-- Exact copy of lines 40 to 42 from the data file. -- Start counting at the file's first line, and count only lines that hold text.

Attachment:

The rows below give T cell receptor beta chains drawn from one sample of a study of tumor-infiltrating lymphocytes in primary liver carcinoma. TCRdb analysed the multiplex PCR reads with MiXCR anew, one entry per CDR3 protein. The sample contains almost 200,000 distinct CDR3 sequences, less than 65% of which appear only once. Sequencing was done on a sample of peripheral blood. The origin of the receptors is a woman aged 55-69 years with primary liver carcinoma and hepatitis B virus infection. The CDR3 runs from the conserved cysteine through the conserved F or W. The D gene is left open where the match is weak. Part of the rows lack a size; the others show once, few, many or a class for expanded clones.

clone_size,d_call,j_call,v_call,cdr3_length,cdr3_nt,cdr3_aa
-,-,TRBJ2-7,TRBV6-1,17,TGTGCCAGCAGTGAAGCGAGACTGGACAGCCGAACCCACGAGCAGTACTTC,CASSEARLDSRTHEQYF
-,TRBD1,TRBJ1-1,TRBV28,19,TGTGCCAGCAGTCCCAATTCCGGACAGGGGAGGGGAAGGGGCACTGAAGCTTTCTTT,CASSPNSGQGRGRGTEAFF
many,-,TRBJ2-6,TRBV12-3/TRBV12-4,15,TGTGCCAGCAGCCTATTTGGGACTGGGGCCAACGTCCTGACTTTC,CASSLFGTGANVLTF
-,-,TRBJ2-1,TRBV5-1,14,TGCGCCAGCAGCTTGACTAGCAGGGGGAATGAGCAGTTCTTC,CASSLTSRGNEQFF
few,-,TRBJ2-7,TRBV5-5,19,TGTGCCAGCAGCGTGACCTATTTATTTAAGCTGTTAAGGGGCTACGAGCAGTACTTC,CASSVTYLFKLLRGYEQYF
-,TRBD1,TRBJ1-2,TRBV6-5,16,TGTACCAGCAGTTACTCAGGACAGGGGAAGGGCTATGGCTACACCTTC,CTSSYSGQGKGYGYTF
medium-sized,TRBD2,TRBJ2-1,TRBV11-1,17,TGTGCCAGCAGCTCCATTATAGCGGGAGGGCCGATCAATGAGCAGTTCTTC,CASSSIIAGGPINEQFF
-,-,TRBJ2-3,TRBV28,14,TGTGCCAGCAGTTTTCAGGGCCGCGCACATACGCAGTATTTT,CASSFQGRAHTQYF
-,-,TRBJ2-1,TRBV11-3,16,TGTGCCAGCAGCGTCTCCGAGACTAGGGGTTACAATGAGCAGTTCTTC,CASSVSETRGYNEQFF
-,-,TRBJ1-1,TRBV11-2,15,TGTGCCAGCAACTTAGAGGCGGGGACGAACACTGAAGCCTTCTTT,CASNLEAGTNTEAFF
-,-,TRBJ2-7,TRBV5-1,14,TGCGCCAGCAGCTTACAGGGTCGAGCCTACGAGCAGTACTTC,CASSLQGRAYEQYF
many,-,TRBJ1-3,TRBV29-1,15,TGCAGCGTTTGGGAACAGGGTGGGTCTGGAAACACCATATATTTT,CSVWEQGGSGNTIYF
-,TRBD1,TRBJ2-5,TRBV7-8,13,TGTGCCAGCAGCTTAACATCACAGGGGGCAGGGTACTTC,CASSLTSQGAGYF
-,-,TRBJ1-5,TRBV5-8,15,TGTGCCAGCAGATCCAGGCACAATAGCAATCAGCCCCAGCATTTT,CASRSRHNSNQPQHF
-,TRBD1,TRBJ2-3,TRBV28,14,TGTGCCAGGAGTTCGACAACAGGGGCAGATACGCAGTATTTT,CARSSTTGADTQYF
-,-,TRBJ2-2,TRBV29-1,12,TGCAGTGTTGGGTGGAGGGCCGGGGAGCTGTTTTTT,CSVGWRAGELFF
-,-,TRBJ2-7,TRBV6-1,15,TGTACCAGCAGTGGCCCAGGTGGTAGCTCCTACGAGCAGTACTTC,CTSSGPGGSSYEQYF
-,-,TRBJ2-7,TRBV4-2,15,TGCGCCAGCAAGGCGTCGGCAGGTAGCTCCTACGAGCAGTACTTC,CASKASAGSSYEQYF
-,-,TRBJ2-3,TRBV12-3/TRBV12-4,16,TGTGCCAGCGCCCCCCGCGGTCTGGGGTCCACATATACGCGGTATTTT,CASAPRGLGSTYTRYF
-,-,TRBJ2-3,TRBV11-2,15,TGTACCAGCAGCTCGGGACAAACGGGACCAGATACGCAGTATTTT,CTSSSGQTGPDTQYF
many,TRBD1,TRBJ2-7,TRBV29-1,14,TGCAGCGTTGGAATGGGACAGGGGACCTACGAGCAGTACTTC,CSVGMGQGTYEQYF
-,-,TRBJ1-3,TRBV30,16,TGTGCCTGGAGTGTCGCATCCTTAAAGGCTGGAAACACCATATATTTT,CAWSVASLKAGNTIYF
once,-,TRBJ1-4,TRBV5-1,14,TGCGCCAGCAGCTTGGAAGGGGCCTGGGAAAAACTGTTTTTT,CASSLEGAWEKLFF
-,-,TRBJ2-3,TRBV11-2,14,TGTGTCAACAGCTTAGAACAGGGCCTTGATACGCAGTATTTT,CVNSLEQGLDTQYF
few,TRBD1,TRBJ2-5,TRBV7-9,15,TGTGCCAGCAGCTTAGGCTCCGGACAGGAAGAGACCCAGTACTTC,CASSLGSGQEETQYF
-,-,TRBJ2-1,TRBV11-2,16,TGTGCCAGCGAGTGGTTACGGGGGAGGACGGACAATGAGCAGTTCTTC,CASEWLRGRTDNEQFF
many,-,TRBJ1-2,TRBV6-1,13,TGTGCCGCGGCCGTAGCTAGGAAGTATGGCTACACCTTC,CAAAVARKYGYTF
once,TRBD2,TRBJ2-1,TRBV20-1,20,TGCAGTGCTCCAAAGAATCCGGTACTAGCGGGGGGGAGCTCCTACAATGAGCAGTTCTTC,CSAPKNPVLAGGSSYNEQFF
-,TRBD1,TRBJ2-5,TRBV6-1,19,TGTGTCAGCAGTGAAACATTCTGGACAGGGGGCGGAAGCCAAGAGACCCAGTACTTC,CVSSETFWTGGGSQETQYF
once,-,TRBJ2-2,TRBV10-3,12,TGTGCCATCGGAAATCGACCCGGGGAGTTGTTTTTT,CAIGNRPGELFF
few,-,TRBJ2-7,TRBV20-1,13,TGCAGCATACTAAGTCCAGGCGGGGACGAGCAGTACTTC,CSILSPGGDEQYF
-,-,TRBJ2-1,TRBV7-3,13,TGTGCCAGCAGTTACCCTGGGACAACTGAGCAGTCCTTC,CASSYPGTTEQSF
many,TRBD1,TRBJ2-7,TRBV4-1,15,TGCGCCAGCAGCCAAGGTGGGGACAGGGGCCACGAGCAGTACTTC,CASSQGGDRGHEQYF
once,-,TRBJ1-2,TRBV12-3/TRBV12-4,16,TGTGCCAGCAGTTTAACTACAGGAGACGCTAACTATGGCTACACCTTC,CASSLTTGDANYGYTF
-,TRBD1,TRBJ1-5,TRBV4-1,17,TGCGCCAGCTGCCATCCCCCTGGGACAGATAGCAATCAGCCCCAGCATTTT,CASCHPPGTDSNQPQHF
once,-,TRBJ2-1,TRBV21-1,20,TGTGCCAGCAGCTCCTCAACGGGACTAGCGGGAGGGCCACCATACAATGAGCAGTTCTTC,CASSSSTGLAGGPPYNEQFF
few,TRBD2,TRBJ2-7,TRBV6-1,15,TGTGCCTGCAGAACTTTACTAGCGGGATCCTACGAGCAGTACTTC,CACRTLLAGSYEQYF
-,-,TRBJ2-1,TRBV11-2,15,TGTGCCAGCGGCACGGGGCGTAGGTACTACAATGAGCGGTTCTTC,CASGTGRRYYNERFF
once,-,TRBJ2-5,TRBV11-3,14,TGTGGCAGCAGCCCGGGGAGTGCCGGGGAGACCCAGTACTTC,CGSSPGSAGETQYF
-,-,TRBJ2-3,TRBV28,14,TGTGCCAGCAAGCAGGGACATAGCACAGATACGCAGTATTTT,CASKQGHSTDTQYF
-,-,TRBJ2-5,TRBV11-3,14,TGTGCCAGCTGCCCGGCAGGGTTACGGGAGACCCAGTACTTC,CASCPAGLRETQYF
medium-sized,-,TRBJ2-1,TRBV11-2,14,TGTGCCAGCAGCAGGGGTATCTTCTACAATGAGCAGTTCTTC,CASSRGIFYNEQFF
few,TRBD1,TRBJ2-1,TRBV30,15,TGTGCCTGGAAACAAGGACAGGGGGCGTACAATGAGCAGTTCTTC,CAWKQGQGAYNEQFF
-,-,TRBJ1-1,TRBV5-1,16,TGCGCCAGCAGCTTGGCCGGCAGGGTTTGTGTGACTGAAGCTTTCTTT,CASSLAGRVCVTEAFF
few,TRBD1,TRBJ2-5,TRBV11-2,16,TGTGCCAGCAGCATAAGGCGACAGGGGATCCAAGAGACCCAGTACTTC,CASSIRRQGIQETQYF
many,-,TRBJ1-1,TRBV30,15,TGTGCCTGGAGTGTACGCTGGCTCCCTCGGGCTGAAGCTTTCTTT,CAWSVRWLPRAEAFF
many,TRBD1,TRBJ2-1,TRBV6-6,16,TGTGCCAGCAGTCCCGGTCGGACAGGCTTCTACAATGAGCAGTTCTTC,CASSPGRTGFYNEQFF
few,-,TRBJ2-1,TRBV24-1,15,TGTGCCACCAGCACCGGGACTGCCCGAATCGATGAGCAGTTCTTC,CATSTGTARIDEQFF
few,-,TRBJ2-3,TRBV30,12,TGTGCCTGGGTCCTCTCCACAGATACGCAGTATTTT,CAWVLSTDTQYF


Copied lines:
-,-,TRBJ2-1,TRBV11-2,15,TGTGCCAGCGGCACGGGGCGTAGGTACTACAATGAGCGGTTCTTC,CASGTGRRYYNERFF
once,-,TRBJ2-5,TRBV11-3,14,TGTGGCAGCAGCCCGGGGAGTGCCGGGGAGACCCAGTACTTC,CGSSPGSAGETQYF
-,-,TRBJ2-3,TRBV28,14,TGTGCCAGCAAGCAGGGACATAGCACAGATACGCAGTATTTT,CASKQGHSTDTQYF